Star Wars: Rogue Squadron Isn't Adapting Games or Books Says Patty Jenkins

Patty Jenkins is directing Star Wars: Rogue Squadron for Lucasfilm, but the film won't retell the [...]

Patty Jenkins is directing Star Wars: Rogue Squadron for Lucasfilm, but the film won't retell the stories in the popular video games or books of the same name. Lucasfilm revealed the new Star Wars movie project during this week's Walt Disney Company Investor Day presentation. During an interview with IGN ahead of the debut of Wonder Woman 1984 on HBO Max and in theaters, Jenkins clarified that she's not basing her film on those popular past Rogue Squadron stories. "[In the Star Wars: Rogue Squadron movie] we're doing something original with great influence from the games and the books," Jenkins said. "There's a lot of things being acknowledged and understood about the greatness of all of those things, but yes, it's an original story and I'm so psyched to do it."

The Rogue Squadron game series was a series of titles available on PC and Nintendo consoles, developed by LucasArts and Factor 5. The arcade space combat series started with players taking control of the titular Rebel Alliance flight squad under the command of Luke Skywalker during the events of the original trilogy. The first Rogue Squadron release on PCs, and the Nintendo 64 in 1998. Rogue Squadron II: Rogue Leader followed in 2001 as a Nintendo GameCube launch title. Rogue Squadron III: Rebel Strike in 2003 added ground combat, multiplayer, and non-linear story progress.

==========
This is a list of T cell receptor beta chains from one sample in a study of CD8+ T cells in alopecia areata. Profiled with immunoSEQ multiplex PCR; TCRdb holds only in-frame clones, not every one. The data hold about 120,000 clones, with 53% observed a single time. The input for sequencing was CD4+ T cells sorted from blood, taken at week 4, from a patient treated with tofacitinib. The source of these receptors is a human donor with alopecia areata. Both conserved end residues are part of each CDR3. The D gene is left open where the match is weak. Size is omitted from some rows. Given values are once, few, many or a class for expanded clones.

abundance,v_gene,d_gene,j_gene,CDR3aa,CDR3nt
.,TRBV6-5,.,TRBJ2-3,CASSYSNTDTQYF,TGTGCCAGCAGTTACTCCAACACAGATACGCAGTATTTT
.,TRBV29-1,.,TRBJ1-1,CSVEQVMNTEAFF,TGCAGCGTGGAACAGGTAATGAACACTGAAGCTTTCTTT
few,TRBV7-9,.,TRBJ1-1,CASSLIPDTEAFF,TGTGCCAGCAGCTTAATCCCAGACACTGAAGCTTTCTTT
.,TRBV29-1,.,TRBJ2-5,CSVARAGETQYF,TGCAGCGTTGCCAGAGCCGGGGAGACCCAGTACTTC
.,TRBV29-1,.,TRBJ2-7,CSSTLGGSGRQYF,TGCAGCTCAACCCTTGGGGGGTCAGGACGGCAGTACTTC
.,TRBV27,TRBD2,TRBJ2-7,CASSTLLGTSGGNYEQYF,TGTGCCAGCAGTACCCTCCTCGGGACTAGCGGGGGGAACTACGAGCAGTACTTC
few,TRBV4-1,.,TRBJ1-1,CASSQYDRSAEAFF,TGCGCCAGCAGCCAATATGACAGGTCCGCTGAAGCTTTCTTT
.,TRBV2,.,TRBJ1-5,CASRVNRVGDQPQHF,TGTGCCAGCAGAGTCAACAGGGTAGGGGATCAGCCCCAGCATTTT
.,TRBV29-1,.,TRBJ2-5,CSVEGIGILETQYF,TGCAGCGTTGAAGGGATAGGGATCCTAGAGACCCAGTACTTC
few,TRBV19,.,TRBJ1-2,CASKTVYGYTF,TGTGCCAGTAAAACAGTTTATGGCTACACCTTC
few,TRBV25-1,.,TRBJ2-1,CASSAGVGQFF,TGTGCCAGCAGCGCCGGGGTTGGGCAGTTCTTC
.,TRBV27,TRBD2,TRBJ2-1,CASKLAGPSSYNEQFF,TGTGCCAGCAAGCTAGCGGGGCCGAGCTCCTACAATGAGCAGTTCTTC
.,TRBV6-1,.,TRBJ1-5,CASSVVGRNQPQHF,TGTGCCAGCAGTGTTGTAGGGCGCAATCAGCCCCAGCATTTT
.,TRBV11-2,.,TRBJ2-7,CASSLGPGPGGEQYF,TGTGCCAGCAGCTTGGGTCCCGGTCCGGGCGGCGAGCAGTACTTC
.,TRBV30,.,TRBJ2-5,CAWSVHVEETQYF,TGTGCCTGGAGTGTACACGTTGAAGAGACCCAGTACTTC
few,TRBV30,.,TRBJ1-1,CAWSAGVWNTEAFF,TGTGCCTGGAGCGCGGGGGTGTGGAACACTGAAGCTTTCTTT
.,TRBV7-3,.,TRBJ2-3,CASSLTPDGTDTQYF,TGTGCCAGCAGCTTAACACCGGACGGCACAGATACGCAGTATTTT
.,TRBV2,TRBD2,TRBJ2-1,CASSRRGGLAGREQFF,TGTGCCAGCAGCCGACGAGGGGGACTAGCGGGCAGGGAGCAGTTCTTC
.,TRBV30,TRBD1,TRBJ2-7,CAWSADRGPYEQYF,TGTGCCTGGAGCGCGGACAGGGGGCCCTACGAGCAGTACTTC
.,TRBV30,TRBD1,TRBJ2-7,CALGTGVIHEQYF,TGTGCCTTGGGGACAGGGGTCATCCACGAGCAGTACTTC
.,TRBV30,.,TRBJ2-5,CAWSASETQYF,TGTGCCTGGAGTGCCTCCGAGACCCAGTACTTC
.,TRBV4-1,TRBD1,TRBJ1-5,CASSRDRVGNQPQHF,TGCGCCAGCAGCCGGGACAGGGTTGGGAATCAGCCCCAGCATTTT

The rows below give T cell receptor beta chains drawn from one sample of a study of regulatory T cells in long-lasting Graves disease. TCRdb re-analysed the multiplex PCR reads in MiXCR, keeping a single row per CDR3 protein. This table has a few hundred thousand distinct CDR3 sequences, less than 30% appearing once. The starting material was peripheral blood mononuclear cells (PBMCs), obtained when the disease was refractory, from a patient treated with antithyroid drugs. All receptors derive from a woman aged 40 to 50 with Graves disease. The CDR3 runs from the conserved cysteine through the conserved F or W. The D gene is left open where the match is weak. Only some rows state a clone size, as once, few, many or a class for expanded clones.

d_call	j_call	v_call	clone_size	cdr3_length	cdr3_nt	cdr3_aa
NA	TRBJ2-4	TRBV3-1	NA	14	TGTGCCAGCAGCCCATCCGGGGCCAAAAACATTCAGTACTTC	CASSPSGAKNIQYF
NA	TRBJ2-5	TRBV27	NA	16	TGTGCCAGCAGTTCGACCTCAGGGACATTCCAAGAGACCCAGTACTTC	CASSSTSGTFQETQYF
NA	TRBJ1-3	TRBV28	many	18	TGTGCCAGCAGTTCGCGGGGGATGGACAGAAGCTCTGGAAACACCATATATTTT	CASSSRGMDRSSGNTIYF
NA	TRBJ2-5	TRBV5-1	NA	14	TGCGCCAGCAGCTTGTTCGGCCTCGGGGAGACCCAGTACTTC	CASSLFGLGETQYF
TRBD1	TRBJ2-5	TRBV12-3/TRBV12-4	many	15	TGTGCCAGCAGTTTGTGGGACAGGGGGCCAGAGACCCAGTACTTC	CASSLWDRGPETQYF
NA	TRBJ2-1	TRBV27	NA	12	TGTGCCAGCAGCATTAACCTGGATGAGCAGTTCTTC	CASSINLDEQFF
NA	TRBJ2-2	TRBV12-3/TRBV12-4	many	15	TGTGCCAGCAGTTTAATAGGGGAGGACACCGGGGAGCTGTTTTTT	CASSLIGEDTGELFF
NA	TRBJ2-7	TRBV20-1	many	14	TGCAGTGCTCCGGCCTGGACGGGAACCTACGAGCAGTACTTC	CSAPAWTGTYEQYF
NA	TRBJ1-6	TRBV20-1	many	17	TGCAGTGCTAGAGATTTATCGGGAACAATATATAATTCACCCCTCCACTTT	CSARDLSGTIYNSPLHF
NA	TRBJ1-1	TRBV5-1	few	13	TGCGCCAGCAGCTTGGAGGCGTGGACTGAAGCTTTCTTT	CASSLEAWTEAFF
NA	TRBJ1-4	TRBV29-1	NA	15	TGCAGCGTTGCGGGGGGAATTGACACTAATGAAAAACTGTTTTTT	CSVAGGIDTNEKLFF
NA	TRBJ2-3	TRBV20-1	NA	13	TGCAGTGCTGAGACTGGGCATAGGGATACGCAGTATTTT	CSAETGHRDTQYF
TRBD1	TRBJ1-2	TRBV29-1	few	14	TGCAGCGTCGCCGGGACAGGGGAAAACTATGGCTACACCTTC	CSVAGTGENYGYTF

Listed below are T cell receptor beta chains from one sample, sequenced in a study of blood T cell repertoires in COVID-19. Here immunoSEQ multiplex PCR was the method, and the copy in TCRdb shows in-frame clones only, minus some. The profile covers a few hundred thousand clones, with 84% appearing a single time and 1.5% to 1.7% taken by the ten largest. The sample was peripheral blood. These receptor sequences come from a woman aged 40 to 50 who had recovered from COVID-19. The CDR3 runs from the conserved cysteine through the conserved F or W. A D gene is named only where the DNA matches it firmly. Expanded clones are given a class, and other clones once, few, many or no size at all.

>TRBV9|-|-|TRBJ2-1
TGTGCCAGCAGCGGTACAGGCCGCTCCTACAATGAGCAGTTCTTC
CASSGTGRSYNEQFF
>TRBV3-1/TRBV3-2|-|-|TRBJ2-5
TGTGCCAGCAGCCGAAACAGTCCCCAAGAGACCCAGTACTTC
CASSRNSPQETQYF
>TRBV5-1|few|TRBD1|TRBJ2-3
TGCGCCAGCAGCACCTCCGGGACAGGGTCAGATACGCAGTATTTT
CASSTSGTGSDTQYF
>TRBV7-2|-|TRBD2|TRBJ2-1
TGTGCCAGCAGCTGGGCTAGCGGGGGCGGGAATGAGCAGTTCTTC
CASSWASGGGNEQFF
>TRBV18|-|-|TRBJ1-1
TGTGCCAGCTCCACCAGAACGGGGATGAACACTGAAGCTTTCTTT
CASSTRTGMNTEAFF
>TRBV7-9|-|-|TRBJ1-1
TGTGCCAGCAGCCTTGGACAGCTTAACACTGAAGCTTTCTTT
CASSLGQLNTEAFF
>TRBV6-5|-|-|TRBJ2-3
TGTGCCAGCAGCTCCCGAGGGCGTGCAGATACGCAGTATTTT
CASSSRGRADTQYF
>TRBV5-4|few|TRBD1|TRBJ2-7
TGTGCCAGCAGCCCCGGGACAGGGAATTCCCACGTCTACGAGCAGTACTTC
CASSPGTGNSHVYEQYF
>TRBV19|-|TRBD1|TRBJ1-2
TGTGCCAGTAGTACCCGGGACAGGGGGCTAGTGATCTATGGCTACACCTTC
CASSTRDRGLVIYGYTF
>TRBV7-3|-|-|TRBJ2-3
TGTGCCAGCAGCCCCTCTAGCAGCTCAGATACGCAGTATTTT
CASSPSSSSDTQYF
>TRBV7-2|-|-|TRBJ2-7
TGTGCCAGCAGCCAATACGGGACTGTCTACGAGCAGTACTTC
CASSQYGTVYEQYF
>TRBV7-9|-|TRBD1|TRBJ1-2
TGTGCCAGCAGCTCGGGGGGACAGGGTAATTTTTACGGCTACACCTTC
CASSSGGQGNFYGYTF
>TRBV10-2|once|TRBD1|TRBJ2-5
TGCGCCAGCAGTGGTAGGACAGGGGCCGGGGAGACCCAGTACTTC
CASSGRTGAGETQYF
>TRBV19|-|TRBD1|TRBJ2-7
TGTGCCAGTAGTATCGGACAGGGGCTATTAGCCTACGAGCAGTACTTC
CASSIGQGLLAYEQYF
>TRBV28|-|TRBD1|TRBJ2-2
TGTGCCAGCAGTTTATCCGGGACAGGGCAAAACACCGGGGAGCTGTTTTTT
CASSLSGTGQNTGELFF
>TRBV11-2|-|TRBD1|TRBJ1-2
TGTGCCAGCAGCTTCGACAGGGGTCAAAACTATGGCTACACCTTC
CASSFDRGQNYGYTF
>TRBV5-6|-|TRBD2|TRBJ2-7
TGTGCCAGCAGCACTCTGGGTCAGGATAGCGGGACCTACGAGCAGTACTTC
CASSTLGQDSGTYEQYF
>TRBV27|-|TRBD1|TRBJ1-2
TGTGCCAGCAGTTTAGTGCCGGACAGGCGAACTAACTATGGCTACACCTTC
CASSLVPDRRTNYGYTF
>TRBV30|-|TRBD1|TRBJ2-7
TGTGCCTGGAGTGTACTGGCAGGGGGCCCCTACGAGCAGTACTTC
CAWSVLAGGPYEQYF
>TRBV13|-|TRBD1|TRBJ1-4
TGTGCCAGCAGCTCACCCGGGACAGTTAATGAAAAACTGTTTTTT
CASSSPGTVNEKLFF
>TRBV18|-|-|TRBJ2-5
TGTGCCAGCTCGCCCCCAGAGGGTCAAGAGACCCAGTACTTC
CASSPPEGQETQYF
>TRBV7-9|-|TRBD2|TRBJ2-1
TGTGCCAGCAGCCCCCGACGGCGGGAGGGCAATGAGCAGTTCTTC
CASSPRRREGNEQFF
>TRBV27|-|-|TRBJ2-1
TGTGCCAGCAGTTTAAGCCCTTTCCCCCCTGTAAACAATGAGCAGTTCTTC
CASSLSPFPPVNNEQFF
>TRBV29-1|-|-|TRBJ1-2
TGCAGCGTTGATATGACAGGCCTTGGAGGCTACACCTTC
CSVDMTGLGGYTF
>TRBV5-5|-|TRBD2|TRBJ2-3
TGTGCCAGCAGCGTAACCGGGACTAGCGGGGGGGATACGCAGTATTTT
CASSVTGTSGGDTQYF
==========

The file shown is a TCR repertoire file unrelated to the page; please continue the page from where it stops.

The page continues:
Rogue Squadron was also the subject of a series of novels and a comic book series, both titled Star Wars: X-wing and written by Michael Stackpole. Unlike the games, these stories took place after the original Star Wars trilogy. They followed a new Rogue Squadron under the command of Wedge Antilles after Luke left the group to focus on rebuilding the Jedi Order. There were ten entries in the novel series and 35 issues of the Dark Horse Comics series.

These stories took place in the old Star Wars Expanded Universe, now published under the non-canon Star Wars Legends banner. That frees Jenkins up to do whatever she likes with Rogue Squadron. If her method is anything like how Star Wars film and television have treated the Star Wars expanded universe, there will still be plenty of old touchstones used as inspiration in the new movie.

Are you excited about the new Star Wars: Rogue Squadron movie? Do you wish it was an adaptation of the old stories? Let us know how you feel in the comments. Star Wars: Rogue Squadron opens in theaters in December 2023.